The Gingko trees in Williamson Square are just sprouting and the leaves of my neighbourhood Whitebeams are coming out like hands clasped in prayer.
Despite these signs of advancing spring, there was a fine drizzly rain all day. We started in the Dell at Port Sunlight, first taking note of a droopy conifer on the bank at the southern end. Was it a Brewer’s Spruce? A Morinda Spruce? These conifers are very hard!
The famous big Tulip Tree by the bridge had its leaves just coming out and we also looked at the Honey Locust with the spikes on the trunk. There is said to be a Wollemi Pine in the Dell, near the bridge, but despite us looking very carefully for little lime-green conifers, there was no sign of it. But there were many young saplings, none with much foliage to identify them by, but some of them still had their labels on. There was a Grand Fir, a Mulberry and our Tree of the Day, the uncommon Antarctic Beech Nothophagus antarctica. It’s native to Chile, and also grows on Hoste Island in Tierra del Fuego, so it has the distinction of being the southernmost tree in the world. It’s a narrow sapling, about 10 feet tall, at the top of the south-east facing bank, behind the Lyceum Club, standing in a Daffodil bed. You would take the dark brown bark for some kind of cherry, while the leaves look rather hawthorny.
The only birds out and about in the rain were a couple of Robins and a Blackbird. Around the corner was another Tulip tree, with low branches near to the bank and a flower bud easy to see. It would be a good one to look at when it’s in flower.
We walked up past Hulme Hall and noticed the wonderful green leafy hedge along Queen Mary’s Drive. It isn’t Beech, because that’s not out yet, so it’s probably Hornbeam. John, as a professional gardener, admired how carefully it had been trimmed, with no sign of machine “thrashing”.
Then we looked at the Hillsborough Memorial garden on the balcony overlooking the War Memorial , which today had fresh flowers and messages, following the recent conclusion of the “Truth and Justice” inquest.
There is a Judas Tree between 32 and 33 Greendale Road and we went to look at it, hoping it would be in flower, but we were too early. There were some lovely young Maples along the pavement though, with thin pink and gold leaves. There’s a bewildering variety of Maples in the book, and I wouldn’t like to hazard a guess what they were.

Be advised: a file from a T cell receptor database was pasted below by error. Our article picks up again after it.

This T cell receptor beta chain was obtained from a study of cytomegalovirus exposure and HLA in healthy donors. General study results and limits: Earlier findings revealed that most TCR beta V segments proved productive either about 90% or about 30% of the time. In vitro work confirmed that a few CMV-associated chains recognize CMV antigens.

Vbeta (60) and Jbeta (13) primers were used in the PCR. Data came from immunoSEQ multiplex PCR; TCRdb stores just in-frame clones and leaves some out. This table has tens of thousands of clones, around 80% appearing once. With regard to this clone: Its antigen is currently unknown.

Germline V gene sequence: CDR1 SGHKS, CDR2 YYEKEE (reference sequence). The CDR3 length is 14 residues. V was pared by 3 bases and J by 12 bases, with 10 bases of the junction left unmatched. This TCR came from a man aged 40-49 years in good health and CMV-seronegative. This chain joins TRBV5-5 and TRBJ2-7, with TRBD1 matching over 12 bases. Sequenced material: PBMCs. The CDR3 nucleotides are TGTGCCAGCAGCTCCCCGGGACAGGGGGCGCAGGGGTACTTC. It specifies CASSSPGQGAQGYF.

We cut through some footpaths and came out by the Lady Lever Art Gallery. By now we were quite bedraggled but we couldn’t think of anywhere to sit in shelter to have our sandwiches. We knew none of the available cafes would allow us to eat our own food. Perhaps the lobby of the Lady Lever would let us sit there? I must have looked pretty pathetic, because as soon as I told the man on the desk about eight wet pensioners needing shelter, he sprang into action, rang a manager and they opened up the “Sustain Room” in the basement for us. Thanks very much, guys!
Afterwards we looked around the Art Gallery. I like to spot wildlife even there, and here is a detail from a painting called “The Garden of the Hesperides” by Lord Leighton, apparently showing a Little Egret and a Great White Egret.
The New Ferry Butterfly Park was having an Open Day with some fund-raising stalls. I got some home-made cakes, some note cards with drawings by our old friend “local artist Bob Hughes”, and a small Feverfew plant. Some of the others bought Strawberry plants, while John bought a Tombola ticket and won a large scented candle, said to be good for romance! They had a Cowslip meadow, and sprouting amongst the flowers were hundreds of spore-bearing stems of the Common Horsetail Equisetum arvense. These brown shoots are only found in spring, while the sterile green feathery ones grow the rest of the year.
There was some odd-looking Mistletoe on an Apple tree, which one of the helpers said was African Mistletoe. Alas, there were no butterflies on the wing today, they don’t like the rain either, but the Marsh Marigolds by the pond put on a good show.
Public transport details: Train from Central at 10.15 towards Chester, arriving Port Sunlight at 10.30. Returned on the 14.41 train from Bebington Station, arriving Central at 3.00.